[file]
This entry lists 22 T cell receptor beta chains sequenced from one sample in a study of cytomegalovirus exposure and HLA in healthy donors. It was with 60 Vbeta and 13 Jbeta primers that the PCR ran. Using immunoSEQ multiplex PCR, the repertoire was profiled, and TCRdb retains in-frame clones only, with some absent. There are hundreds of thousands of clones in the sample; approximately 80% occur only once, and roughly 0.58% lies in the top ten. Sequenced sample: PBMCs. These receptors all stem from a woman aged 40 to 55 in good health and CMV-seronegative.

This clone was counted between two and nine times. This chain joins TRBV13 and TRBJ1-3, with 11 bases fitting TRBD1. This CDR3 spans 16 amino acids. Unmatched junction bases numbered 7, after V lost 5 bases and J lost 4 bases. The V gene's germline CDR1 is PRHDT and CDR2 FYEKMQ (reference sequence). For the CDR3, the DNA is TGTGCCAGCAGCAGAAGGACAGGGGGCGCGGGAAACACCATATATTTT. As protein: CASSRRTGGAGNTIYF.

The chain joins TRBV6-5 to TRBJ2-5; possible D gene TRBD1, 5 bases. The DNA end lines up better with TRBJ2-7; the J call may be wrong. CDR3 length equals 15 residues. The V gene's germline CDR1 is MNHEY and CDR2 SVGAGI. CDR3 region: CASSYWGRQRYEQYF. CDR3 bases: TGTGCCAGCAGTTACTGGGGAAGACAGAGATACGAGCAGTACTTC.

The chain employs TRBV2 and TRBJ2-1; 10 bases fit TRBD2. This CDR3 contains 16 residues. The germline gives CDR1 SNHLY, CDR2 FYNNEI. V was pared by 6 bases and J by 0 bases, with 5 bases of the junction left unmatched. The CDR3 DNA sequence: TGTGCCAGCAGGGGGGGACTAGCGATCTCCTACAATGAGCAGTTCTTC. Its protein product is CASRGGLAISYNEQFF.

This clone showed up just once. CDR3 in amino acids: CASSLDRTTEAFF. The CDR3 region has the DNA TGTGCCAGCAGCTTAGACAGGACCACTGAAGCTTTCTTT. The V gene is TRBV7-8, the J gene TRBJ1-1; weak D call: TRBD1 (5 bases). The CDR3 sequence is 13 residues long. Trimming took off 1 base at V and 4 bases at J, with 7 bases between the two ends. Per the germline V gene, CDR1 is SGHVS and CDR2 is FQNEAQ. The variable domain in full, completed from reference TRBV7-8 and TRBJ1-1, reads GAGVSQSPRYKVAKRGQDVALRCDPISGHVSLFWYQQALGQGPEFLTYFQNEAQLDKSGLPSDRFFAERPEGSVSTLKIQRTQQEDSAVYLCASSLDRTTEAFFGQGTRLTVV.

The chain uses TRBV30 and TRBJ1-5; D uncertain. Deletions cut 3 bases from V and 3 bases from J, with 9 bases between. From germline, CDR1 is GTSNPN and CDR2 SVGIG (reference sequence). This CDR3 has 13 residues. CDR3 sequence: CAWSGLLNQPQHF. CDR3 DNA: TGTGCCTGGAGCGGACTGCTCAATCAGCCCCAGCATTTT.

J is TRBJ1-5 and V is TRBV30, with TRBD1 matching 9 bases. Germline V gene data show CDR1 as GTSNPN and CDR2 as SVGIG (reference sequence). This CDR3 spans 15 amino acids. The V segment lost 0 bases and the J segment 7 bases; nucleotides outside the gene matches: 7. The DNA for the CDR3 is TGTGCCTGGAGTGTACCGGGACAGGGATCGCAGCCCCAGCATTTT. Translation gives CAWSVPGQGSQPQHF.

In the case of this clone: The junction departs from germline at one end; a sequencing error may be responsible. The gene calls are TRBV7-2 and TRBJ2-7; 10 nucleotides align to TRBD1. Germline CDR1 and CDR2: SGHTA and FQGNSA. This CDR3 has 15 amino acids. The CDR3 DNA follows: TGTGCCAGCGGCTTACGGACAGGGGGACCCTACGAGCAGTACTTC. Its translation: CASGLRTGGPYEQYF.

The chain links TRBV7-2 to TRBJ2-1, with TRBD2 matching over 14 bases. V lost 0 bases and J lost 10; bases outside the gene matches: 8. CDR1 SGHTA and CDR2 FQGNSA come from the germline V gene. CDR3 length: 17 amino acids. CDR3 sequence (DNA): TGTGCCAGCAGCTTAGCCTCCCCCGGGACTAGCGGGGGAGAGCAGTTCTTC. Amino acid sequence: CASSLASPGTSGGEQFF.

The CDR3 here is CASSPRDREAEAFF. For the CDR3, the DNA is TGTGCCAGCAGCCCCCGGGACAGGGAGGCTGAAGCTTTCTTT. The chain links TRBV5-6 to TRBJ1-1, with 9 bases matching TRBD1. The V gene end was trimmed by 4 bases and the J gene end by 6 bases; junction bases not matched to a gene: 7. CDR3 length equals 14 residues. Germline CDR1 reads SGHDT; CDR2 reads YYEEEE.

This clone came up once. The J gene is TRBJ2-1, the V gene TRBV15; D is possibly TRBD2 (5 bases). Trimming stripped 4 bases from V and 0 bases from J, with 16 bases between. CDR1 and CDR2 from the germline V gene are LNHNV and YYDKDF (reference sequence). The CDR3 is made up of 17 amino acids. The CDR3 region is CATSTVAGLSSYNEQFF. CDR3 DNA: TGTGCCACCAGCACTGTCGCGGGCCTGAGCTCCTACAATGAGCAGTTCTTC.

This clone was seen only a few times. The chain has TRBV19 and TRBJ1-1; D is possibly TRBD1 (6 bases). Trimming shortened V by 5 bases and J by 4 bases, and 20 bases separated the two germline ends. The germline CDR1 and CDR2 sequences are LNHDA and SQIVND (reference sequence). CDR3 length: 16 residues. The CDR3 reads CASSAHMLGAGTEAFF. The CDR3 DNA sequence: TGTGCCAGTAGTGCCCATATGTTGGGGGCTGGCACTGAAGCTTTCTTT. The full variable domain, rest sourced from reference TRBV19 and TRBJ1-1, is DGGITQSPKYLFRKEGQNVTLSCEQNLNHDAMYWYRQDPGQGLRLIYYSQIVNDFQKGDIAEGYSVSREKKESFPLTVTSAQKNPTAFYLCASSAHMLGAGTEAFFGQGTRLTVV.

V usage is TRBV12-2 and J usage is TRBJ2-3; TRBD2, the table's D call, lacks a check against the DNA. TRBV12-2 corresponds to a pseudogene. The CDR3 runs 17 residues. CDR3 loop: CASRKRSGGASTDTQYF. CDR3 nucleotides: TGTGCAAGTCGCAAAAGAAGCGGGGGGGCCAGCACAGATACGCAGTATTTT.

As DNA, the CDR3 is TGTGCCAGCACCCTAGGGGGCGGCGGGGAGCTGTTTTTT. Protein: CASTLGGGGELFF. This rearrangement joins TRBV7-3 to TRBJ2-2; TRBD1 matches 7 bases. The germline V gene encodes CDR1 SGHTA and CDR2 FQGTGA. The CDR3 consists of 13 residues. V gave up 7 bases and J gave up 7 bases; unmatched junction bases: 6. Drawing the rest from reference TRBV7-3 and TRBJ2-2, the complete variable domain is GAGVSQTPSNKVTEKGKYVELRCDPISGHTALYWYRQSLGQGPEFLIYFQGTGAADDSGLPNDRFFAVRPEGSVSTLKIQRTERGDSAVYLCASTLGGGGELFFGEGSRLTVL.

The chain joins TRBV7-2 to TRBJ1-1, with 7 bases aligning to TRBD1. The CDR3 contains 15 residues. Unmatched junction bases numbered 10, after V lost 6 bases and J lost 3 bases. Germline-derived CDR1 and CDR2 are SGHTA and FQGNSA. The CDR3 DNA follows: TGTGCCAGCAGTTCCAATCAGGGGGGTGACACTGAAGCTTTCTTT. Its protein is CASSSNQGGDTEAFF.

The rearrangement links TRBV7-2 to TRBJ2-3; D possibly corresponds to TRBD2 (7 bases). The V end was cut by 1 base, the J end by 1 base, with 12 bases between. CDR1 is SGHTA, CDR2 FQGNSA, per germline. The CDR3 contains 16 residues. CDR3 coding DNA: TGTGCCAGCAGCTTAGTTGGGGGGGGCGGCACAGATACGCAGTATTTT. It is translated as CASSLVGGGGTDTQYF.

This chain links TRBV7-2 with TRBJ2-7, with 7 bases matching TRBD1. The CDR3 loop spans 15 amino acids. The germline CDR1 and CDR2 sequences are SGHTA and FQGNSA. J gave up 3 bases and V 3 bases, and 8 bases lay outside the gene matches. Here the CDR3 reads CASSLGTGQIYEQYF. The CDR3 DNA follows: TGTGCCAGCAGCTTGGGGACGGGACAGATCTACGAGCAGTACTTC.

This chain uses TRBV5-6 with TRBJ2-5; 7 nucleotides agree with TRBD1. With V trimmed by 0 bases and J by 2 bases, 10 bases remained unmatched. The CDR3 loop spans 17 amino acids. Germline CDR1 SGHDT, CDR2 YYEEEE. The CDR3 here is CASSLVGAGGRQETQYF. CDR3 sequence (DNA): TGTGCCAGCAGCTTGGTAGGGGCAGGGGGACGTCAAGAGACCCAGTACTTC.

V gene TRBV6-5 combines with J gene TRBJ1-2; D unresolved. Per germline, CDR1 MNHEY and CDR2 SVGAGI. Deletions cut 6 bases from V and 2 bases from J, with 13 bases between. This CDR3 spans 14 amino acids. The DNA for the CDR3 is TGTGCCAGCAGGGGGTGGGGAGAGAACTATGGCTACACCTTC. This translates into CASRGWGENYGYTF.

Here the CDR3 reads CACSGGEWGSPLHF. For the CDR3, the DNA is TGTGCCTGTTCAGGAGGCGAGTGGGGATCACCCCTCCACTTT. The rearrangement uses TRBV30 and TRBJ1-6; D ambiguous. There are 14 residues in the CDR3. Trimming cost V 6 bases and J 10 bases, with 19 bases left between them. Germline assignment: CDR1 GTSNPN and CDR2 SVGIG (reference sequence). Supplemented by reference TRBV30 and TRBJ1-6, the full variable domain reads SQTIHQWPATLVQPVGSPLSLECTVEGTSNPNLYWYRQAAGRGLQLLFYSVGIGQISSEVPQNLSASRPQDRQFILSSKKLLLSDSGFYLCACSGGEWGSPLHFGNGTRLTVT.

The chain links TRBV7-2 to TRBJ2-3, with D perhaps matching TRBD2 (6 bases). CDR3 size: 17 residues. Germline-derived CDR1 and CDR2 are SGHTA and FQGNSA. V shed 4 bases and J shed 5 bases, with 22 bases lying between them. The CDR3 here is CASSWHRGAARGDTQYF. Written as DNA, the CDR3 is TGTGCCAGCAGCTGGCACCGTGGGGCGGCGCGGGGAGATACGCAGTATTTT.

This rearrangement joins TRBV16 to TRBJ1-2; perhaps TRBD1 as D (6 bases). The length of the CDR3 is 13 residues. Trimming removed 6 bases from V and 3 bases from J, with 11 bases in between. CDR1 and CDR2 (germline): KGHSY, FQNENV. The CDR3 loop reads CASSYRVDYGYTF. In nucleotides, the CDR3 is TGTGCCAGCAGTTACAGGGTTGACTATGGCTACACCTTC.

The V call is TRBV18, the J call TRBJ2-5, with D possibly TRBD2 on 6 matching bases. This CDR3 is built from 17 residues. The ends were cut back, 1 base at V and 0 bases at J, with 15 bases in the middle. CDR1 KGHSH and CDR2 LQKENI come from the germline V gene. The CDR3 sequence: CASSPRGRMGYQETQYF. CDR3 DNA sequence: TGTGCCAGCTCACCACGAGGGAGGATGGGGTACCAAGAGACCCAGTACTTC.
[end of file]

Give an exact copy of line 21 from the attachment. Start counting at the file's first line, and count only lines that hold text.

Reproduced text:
The chain links TRBV7-2 to TRBJ2-3, with D perhaps matching TRBD2 (6 bases). CDR3 size: 17 residues. Germline-derived CDR1 and CDR2 are SGHTA and FQGNSA. V shed 4 bases and J shed 5 bases, with 22 bases lying between them. The CDR3 here is CASSWHRGAARGDTQYF. Written as DNA, the CDR3 is TGTGCCAGCAGCTGGCACCGTGGGGCGGCGCGGGGAGATACGCAGTATTTT.